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1 December 2013 AN ECONOMIC MODEL DEMONSTRATING THE LONG-TERM COST BENEFITS OF INCORPORATING FERTILITY CONTROL INTO WILD HORSE (EQUUS CABALLUS) MANAGEMENT PROGRAMS ON PUBLIC LANDS IN THE UNITED STATES
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Abstract

In recent years, the Bureau of Land Management's (BLM) Wild Horse and Burro Management program costs have increased dramatically due to a rise in the number of animals removed from public lands coupled with significantly decreased adoption rates. To assist with development and implementation of effective, cost-containing management programs, a robust economic model to project the costs and optimize outcomes of various management scenarios was created. For example, preliminary demonstration model runs show that by gradually replacing “removal-only” programs with contraception-and-removal programs on one hypothetical Herd Management Area (HMA), the BLM could save about US$8 million over 12 years while maintaining an area target population of 874 horses. Because the BLM estimates that more than 38,000 wild horses roam on 179 HMAs in the United States, the use of this economic model could result in a cost-savings of tens of millions of dollars if applied broadly across all HMAs.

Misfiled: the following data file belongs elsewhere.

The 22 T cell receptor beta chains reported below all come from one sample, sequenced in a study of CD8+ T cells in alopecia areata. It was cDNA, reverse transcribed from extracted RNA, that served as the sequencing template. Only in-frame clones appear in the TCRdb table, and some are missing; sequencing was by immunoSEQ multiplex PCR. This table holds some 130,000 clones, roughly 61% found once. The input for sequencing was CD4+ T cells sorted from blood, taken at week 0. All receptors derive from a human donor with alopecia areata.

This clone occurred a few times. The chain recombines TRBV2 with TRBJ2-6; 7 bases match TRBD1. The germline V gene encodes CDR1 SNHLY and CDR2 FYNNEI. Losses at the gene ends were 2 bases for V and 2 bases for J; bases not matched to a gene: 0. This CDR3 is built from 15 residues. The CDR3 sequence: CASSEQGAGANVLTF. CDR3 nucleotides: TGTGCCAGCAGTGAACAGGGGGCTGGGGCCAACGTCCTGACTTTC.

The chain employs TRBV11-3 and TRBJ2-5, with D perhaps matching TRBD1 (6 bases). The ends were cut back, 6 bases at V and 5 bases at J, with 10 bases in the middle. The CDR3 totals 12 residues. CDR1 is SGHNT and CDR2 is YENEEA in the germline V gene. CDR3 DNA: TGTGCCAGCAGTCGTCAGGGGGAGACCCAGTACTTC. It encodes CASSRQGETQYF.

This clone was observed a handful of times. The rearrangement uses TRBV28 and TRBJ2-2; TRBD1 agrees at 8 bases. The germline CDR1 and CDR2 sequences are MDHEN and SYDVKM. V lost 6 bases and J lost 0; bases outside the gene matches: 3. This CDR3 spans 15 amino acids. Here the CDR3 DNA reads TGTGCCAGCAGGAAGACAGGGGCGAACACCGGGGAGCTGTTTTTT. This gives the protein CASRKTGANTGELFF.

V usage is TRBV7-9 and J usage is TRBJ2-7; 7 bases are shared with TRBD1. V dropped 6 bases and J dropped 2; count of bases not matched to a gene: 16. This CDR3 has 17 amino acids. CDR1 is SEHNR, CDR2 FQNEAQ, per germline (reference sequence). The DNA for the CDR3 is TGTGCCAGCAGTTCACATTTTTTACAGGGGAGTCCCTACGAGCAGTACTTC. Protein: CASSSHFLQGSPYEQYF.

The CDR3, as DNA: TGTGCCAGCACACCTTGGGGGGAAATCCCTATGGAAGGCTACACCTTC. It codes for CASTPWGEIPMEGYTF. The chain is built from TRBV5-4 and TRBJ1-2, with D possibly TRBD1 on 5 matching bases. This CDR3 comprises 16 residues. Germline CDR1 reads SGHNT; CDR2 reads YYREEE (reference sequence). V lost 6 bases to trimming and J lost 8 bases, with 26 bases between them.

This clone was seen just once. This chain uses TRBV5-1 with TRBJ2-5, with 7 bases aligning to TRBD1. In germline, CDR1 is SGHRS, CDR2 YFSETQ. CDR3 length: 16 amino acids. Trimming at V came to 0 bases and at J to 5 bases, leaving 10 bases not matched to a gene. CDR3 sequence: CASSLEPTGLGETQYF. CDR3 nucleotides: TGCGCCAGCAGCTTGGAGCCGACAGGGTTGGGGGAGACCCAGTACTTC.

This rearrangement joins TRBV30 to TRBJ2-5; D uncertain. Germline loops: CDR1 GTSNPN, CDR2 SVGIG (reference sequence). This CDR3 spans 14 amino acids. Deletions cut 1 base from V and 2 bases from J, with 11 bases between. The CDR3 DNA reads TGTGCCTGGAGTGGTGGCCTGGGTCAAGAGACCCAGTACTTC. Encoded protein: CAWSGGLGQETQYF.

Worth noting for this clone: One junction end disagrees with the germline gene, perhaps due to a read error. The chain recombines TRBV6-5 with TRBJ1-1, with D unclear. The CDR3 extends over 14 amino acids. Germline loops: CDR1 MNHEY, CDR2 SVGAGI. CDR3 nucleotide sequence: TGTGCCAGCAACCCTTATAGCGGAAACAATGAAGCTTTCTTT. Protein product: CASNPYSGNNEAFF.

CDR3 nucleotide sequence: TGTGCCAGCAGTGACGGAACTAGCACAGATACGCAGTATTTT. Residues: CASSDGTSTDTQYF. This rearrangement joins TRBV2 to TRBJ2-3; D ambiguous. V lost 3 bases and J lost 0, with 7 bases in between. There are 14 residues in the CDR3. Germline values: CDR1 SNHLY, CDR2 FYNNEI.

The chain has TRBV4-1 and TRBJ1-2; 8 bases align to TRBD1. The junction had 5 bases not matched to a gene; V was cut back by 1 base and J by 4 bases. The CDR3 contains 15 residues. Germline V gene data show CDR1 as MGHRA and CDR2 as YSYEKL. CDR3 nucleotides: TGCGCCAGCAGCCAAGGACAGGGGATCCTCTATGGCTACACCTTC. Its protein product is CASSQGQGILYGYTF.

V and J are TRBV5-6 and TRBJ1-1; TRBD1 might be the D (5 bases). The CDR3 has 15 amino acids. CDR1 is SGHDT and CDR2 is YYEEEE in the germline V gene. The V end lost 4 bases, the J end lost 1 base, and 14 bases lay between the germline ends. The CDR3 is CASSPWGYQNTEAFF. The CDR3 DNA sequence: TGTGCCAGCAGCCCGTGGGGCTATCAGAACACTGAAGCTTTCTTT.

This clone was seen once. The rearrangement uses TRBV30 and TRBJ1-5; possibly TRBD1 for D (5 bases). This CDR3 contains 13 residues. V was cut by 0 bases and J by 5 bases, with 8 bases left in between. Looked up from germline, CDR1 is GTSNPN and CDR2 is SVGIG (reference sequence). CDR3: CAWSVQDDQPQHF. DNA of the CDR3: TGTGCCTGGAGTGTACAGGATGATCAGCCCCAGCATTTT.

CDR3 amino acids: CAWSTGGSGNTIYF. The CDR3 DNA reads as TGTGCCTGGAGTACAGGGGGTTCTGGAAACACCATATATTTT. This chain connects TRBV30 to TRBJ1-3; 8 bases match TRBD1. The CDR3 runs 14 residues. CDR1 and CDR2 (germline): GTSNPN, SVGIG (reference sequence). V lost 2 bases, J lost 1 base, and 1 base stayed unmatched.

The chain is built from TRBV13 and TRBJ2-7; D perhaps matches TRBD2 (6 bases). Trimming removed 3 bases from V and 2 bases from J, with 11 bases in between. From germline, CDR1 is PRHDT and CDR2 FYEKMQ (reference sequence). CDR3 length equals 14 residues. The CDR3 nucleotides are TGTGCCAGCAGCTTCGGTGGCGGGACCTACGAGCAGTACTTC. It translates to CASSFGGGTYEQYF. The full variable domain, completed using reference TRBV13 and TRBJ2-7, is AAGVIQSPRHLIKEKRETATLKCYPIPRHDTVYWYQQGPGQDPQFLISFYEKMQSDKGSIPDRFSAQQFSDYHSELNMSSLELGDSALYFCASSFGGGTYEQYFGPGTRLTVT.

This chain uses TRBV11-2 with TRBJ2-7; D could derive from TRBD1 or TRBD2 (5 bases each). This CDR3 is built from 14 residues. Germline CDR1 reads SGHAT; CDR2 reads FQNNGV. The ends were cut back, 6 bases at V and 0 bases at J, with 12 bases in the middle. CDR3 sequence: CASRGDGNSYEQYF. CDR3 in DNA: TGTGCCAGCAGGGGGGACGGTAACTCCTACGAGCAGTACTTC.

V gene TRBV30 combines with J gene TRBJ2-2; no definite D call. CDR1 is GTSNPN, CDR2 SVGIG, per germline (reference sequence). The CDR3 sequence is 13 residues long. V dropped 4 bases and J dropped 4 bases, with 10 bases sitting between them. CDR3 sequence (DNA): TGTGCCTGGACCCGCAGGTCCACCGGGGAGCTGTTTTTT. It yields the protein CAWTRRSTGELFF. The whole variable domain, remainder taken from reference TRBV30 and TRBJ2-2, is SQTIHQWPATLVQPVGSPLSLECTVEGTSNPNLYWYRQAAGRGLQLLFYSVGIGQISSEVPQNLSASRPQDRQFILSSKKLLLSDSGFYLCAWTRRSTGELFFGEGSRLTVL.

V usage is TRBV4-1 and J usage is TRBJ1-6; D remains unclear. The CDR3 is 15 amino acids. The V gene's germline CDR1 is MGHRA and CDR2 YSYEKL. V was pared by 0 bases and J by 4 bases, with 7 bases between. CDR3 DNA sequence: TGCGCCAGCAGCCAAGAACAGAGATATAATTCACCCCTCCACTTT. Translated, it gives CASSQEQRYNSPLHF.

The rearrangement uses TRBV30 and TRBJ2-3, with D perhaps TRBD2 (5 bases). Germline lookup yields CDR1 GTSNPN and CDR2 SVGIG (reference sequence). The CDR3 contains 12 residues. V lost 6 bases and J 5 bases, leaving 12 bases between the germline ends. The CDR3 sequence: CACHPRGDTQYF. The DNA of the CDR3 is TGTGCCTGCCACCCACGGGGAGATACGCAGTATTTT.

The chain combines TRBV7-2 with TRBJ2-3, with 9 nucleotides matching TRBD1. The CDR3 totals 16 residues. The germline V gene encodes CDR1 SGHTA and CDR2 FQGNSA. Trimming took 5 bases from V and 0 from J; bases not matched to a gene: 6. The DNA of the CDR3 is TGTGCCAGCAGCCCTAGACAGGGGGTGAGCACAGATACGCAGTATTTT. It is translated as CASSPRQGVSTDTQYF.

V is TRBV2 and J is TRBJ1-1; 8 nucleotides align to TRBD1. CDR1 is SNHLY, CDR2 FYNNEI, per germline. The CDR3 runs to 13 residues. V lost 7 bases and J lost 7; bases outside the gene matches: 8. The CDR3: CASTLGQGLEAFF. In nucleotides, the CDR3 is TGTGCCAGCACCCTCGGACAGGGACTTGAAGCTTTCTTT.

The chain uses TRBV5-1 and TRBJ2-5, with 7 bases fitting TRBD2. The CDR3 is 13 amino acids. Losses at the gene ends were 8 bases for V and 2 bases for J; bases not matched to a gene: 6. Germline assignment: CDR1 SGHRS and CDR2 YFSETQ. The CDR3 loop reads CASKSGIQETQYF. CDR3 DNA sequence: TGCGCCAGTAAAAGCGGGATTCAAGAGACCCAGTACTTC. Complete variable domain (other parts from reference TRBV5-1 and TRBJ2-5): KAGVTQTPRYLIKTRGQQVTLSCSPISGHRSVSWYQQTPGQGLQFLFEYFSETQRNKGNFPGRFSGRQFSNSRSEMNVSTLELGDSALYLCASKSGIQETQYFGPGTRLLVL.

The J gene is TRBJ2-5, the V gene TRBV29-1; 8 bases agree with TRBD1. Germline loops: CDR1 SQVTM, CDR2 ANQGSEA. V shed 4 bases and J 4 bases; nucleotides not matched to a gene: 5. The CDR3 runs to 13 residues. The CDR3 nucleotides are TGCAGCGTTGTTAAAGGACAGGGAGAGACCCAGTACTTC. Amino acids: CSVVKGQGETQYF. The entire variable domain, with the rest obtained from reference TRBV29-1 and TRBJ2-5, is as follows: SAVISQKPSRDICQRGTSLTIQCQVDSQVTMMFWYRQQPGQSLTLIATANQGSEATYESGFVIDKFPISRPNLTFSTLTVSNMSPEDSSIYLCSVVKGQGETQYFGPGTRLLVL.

Copyright 2013 by American Association of Zoo Veterinarians
Charles W. de Seve and Stephanie L. Boyles Griffin "AN ECONOMIC MODEL DEMONSTRATING THE LONG-TERM COST BENEFITS OF INCORPORATING FERTILITY CONTROL INTO WILD HORSE (EQUUS CABALLUS) MANAGEMENT PROGRAMS ON PUBLIC LANDS IN THE UNITED STATES," Journal of Zoo and Wildlife Medicine 44(4s), (1 December 2013). https://doi.org/10.1638/1042-7260-44.4S.S34
Received: 4 April 2013; Published: 1 December 2013
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